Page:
Expert: ‘We’re not testing as much as we should be’ for COVID-19’s spread
A Virginia Tech professor who specializes in statistical modeling and disease surveillance says the United States has to do a better job of testing for the novel coronavirus if the country is to be successful in mitigating the virus’ spread.
“We don’t know what we don’t know,” said Ron Fricker, a professor of statistics in the Virginia Tech College of Science. “COVID-19 is here but we don’t have a good estimate of how widespread it is in the general population. That’s a real challenge. You can’t contain a virus if you don’t know where it is. It’s like trying to drive your car using only the rearview mirror.”
Prior to his work at Virginia Tech, Fricker was senior statistician at the RAND Corporation and the associate director of the RAND National Security Research Division, a unit within the RAND Corporation responsible for conducting research and analysis on complex national defense policy and strategy problems.
Having reliable data about COVID-19 incidence in the general population is critical and a necessary part of slowing the rate of infections in a given area, he said.
“Key to combatting and containing the virus is understanding how it is affecting people, including its morbidity and mortality; how it is spreading between people; and tracking those who may be infected so that we can most effectively try to control the outbreak,” Fricker said. “All of those tasks, and more, depend on good data and the appropriate use of statistical methods.”
Fricker noted that several current outbreaks in the country — including in California, Washington State, and New York City — provide crucial data about the coronavirus’ apparent spread. But owing to the relatively small number of tests that have been performed across the U.S., there’s still much more to learn about how the pathogen is transmitted.
“This is a highly contagious, highly transmissible disease,” Fricker said. “It’s not just New York. It’s not just Washington State. It is in many more places across the U.S. and we just don’t know it.”
The fact that the novel coronavirus evidently started in China and initially spread elsewhere means the U.S. can learn from what’s worked and what hasn’t in other countries, Fricker said. He cited South Korea and Germany as examples of countries which have used widespread testing very effectively to flatten the curve, a phrase now part of the modern zeitgeist which refers to attempts to have fewer people infected at one time, thereby preventing a surge that could inundate healthcare systems and potentially result in far more deaths.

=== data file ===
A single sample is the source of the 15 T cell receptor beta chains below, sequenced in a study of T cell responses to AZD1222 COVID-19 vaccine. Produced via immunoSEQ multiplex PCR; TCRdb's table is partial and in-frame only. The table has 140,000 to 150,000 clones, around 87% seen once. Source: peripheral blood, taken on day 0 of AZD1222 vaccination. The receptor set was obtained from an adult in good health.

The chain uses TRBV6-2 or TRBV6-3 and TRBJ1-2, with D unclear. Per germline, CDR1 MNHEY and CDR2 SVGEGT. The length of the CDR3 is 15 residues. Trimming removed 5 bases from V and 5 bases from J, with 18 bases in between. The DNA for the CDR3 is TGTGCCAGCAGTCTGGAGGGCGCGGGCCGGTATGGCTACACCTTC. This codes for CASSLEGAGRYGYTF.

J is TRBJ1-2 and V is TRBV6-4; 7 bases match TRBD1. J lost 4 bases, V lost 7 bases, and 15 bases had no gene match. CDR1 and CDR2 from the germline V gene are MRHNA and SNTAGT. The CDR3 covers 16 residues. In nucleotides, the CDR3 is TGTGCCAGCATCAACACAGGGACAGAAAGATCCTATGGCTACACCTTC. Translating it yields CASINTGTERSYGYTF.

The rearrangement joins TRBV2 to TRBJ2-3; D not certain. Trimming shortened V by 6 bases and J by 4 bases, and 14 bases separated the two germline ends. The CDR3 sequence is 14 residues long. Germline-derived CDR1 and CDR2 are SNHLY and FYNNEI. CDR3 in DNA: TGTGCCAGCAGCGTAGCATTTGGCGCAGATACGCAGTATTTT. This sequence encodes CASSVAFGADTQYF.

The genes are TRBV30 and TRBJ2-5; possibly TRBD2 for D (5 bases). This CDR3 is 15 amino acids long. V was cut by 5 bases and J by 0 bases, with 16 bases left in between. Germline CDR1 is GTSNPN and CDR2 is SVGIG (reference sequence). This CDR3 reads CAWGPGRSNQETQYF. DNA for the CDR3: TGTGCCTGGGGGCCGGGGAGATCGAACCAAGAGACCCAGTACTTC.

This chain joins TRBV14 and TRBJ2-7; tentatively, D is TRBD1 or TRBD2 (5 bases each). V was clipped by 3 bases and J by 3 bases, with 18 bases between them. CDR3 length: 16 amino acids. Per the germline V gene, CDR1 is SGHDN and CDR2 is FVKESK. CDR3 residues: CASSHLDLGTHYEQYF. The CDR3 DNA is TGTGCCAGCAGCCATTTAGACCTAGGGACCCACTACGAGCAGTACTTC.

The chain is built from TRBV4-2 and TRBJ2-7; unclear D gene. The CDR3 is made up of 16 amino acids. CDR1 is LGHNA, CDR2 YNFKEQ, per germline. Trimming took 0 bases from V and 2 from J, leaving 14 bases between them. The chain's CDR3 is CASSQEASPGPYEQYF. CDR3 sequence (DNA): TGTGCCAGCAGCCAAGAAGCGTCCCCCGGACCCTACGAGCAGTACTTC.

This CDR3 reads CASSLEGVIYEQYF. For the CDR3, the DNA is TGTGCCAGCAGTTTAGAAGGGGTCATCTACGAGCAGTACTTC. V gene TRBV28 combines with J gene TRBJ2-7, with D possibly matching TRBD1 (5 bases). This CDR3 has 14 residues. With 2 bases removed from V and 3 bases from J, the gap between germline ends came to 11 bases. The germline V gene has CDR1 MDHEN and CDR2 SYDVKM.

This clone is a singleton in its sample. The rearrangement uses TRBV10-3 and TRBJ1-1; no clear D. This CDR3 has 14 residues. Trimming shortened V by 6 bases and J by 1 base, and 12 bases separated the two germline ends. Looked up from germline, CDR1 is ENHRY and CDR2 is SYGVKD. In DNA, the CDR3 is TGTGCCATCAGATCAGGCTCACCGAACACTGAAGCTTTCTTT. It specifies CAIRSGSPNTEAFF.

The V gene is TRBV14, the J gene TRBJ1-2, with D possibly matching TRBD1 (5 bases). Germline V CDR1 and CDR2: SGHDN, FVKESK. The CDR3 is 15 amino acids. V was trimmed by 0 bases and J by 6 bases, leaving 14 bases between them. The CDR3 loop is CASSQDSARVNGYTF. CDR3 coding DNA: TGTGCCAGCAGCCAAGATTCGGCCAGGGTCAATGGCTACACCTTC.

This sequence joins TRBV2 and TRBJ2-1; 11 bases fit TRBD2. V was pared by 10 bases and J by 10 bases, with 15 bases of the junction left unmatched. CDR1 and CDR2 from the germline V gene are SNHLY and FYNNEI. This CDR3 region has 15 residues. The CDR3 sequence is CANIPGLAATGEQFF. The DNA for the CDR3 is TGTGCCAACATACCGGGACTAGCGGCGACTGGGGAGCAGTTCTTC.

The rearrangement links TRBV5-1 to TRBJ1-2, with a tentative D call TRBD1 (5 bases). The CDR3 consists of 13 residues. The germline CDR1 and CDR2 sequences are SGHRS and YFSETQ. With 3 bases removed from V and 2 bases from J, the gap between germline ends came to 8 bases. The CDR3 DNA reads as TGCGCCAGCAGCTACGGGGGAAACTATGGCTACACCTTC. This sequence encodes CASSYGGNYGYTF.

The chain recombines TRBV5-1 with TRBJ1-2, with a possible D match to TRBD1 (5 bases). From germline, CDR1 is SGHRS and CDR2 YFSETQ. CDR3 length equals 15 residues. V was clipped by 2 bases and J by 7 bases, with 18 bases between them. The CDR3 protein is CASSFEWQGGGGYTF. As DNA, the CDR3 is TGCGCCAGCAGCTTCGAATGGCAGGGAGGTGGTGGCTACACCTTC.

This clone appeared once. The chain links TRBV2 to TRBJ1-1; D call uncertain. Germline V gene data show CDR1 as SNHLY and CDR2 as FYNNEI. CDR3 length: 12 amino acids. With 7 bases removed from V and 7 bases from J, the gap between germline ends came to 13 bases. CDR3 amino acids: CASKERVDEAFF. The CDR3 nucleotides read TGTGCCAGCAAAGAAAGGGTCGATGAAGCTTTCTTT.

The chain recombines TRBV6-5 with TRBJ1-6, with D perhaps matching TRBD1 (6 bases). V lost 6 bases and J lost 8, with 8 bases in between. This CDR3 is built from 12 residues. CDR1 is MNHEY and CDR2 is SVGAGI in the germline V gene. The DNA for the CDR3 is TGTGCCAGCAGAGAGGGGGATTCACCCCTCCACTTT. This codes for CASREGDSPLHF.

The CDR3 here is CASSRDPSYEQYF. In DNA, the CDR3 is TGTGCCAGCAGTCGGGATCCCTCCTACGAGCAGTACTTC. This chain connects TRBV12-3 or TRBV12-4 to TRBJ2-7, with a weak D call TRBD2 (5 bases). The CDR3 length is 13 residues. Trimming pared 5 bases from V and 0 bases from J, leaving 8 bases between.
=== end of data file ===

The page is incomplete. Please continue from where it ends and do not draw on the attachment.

“If we were to test more widely as South Korea has, we could make targeted actions much more accurately,” Fricker said. “We can understand the progress and estimate roughly what’s going to happen in the U.S. based on the world. What we can’t do is accurately model at the regional or county level and create further projections.”
He added: “There’s little unique about the U.S. except for the fact we’re not testing as much as we should be.”
Like many experts who’ve spoken publicly or published early research, Fricker said he believes the virus has spread much further than current testing reveals.
“If you asked me right now what the prevalence of COVID-19 is in a given county, the answer is we don’t know,” he said.
Fricker said the models being developed by those in academia and government will inherently improve as time goes on and more variables can be quantified.
“If the goal is to understand how it spreads, you need to understand the science behind it,” he said, noting that early research into how the coronavirus is transmitted person-to-person, how long it remains on surfaces, and other details will all help bring projections into focus. “All those kinds of things we have some information on, and we can use them to at least create rough projections.”
Story courtesy Virginia Tech Media Relations